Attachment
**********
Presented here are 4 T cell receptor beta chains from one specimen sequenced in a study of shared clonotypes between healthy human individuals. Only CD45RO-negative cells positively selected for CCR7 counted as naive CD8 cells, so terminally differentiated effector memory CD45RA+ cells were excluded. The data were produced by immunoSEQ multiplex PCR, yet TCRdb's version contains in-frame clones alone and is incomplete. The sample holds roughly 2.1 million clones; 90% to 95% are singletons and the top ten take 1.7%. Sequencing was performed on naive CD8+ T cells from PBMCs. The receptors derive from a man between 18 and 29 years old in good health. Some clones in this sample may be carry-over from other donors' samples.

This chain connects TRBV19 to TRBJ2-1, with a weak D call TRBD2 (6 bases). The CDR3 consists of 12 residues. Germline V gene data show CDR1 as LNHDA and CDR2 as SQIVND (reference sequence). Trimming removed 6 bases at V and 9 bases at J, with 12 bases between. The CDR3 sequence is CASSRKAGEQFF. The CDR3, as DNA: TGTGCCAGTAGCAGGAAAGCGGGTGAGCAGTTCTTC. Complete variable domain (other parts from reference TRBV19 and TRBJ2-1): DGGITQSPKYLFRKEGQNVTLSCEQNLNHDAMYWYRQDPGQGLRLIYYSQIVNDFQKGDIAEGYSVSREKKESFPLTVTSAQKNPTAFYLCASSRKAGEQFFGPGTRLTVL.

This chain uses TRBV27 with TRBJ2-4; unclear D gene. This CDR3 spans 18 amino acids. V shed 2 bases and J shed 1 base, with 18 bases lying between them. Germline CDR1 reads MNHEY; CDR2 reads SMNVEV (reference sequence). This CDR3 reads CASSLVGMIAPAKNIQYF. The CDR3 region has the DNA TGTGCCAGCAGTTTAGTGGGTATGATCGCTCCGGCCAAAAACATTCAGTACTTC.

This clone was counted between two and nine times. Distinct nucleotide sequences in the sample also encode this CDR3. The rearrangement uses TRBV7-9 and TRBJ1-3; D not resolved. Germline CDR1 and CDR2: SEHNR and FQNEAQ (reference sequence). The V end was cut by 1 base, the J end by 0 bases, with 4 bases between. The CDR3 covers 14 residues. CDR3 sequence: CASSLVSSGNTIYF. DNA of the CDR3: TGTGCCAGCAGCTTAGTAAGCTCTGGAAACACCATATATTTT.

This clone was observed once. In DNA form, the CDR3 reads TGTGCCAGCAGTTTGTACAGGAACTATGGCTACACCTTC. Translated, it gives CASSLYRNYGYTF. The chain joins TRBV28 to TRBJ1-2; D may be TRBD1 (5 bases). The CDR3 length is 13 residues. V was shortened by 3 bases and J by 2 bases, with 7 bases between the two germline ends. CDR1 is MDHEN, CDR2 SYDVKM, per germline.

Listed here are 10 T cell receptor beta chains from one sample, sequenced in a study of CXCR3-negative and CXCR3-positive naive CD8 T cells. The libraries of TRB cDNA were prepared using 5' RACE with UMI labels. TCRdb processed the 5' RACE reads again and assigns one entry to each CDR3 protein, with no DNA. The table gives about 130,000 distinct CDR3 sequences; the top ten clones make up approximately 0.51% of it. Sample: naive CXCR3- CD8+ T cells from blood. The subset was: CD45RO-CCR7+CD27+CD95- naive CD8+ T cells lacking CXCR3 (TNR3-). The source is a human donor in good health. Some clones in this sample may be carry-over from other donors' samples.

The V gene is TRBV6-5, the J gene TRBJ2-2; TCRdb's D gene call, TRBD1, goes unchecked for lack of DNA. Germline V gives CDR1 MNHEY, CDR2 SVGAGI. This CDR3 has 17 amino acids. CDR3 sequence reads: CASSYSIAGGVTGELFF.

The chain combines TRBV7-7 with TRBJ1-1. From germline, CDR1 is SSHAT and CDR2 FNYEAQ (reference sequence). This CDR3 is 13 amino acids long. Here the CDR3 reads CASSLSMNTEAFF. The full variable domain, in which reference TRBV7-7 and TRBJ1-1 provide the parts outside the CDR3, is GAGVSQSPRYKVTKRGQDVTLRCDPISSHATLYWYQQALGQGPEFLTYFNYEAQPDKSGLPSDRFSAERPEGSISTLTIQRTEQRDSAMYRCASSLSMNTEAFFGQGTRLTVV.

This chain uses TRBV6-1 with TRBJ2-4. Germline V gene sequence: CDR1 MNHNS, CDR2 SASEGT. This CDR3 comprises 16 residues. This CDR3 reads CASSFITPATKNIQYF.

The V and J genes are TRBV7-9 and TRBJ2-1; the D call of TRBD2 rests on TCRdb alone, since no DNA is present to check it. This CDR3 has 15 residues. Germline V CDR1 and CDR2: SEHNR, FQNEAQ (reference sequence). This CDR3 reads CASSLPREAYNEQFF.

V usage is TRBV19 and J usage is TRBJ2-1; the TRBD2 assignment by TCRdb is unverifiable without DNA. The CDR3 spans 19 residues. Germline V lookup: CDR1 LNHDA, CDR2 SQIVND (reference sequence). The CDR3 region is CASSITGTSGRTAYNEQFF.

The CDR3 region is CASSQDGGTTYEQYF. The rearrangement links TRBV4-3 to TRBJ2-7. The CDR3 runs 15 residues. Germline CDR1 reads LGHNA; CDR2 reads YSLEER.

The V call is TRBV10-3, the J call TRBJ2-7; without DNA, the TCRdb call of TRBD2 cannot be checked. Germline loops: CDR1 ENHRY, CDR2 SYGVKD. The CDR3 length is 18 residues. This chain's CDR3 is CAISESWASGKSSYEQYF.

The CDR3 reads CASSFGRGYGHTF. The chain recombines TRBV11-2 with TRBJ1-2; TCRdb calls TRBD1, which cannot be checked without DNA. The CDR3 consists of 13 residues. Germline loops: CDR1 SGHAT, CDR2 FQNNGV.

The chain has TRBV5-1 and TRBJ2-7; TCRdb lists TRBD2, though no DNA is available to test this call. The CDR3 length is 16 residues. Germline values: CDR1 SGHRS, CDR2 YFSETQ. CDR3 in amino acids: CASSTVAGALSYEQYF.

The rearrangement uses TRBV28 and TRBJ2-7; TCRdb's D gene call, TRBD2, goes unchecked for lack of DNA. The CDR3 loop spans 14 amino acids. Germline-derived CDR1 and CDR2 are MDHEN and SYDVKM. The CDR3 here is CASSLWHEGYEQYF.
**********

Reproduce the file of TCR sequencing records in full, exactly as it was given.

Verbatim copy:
Presented here are 4 T cell receptor beta chains from one specimen sequenced in a study of shared clonotypes between healthy human individuals. Only CD45RO-negative cells positively selected for CCR7 counted as naive CD8 cells, so terminally differentiated effector memory CD45RA+ cells were excluded. The data were produced by immunoSEQ multiplex PCR, yet TCRdb's version contains in-frame clones alone and is incomplete. The sample holds roughly 2.1 million clones; 90% to 95% are singletons and the top ten take 1.7%. Sequencing was performed on naive CD8+ T cells from PBMCs. The receptors derive from a man between 18 and 29 years old in good health. Some clones in this sample may be carry-over from other donors' samples.

This chain connects TRBV19 to TRBJ2-1, with a weak D call TRBD2 (6 bases). The CDR3 consists of 12 residues. Germline V gene data show CDR1 as LNHDA and CDR2 as SQIVND (reference sequence). Trimming removed 6 bases at V and 9 bases at J, with 12 bases between. The CDR3 sequence is CASSRKAGEQFF. The CDR3, as DNA: TGTGCCAGTAGCAGGAAAGCGGGTGAGCAGTTCTTC. Complete variable domain (other parts from reference TRBV19 and TRBJ2-1): DGGITQSPKYLFRKEGQNVTLSCEQNLNHDAMYWYRQDPGQGLRLIYYSQIVNDFQKGDIAEGYSVSREKKESFPLTVTSAQKNPTAFYLCASSRKAGEQFFGPGTRLTVL.

This chain uses TRBV27 with TRBJ2-4; unclear D gene. This CDR3 spans 18 amino acids. V shed 2 bases and J shed 1 base, with 18 bases lying between them. Germline CDR1 reads MNHEY; CDR2 reads SMNVEV (reference sequence). This CDR3 reads CASSLVGMIAPAKNIQYF. The CDR3 region has the DNA TGTGCCAGCAGTTTAGTGGGTATGATCGCTCCGGCCAAAAACATTCAGTACTTC.

This clone was counted between two and nine times. Distinct nucleotide sequences in the sample also encode this CDR3. The rearrangement uses TRBV7-9 and TRBJ1-3; D not resolved. Germline CDR1 and CDR2: SEHNR and FQNEAQ (reference sequence). The V end was cut by 1 base, the J end by 0 bases, with 4 bases between. The CDR3 covers 14 residues. CDR3 sequence: CASSLVSSGNTIYF. DNA of the CDR3: TGTGCCAGCAGCTTAGTAAGCTCTGGAAACACCATATATTTT.

This clone was observed once. In DNA form, the CDR3 reads TGTGCCAGCAGTTTGTACAGGAACTATGGCTACACCTTC. Translated, it gives CASSLYRNYGYTF. The chain joins TRBV28 to TRBJ1-2; D may be TRBD1 (5 bases). The CDR3 length is 13 residues. V was shortened by 3 bases and J by 2 bases, with 7 bases between the two germline ends. CDR1 is MDHEN, CDR2 SYDVKM, per germline.

Listed here are 10 T cell receptor beta chains from one sample, sequenced in a study of CXCR3-negative and CXCR3-positive naive CD8 T cells. The libraries of TRB cDNA were prepared using 5' RACE with UMI labels. TCRdb processed the 5' RACE reads again and assigns one entry to each CDR3 protein, with no DNA. The table gives about 130,000 distinct CDR3 sequences; the top ten clones make up approximately 0.51% of it. Sample: naive CXCR3- CD8+ T cells from blood. The subset was: CD45RO-CCR7+CD27+CD95- naive CD8+ T cells lacking CXCR3 (TNR3-). The source is a human donor in good health. Some clones in this sample may be carry-over from other donors' samples.

The V gene is TRBV6-5, the J gene TRBJ2-2; TCRdb's D gene call, TRBD1, goes unchecked for lack of DNA. Germline V gives CDR1 MNHEY, CDR2 SVGAGI. This CDR3 has 17 amino acids. CDR3 sequence reads: CASSYSIAGGVTGELFF.

The chain combines TRBV7-7 with TRBJ1-1. From germline, CDR1 is SSHAT and CDR2 FNYEAQ (reference sequence). This CDR3 is 13 amino acids long. Here the CDR3 reads CASSLSMNTEAFF. The full variable domain, in which reference TRBV7-7 and TRBJ1-1 provide the parts outside the CDR3, is GAGVSQSPRYKVTKRGQDVTLRCDPISSHATLYWYQQALGQGPEFLTYFNYEAQPDKSGLPSDRFSAERPEGSISTLTIQRTEQRDSAMYRCASSLSMNTEAFFGQGTRLTVV.

This chain uses TRBV6-1 with TRBJ2-4. Germline V gene sequence: CDR1 MNHNS, CDR2 SASEGT. This CDR3 comprises 16 residues. This CDR3 reads CASSFITPATKNIQYF.

The V and J genes are TRBV7-9 and TRBJ2-1; the D call of TRBD2 rests on TCRdb alone, since no DNA is present to check it. This CDR3 has 15 residues. Germline V CDR1 and CDR2: SEHNR, FQNEAQ (reference sequence). This CDR3 reads CASSLPREAYNEQFF.

V usage is TRBV19 and J usage is TRBJ2-1; the TRBD2 assignment by TCRdb is unverifiable without DNA. The CDR3 spans 19 residues. Germline V lookup: CDR1 LNHDA, CDR2 SQIVND (reference sequence). The CDR3 region is CASSITGTSGRTAYNEQFF.

The CDR3 region is CASSQDGGTTYEQYF. The rearrangement links TRBV4-3 to TRBJ2-7. The CDR3 runs 15 residues. Germline CDR1 reads LGHNA; CDR2 reads YSLEER.

The V call is TRBV10-3, the J call TRBJ2-7; without DNA, the TCRdb call of TRBD2 cannot be checked. Germline loops: CDR1 ENHRY, CDR2 SYGVKD. The CDR3 length is 18 residues. This chain's CDR3 is CAISESWASGKSSYEQYF.

The CDR3 reads CASSFGRGYGHTF. The chain recombines TRBV11-2 with TRBJ1-2; TCRdb calls TRBD1, which cannot be checked without DNA. The CDR3 consists of 13 residues. Germline loops: CDR1 SGHAT, CDR2 FQNNGV.

The chain has TRBV5-1 and TRBJ2-7; TCRdb lists TRBD2, though no DNA is available to test this call. The CDR3 length is 16 residues. Germline values: CDR1 SGHRS, CDR2 YFSETQ. CDR3 in amino acids: CASSTVAGALSYEQYF.

The rearrangement uses TRBV28 and TRBJ2-7; TCRdb's D gene call, TRBD2, goes unchecked for lack of DNA. The CDR3 loop spans 14 amino acids. Germline-derived CDR1 and CDR2 are MDHEN and SYDVKM. The CDR3 here is CASSLWHEGYEQYF.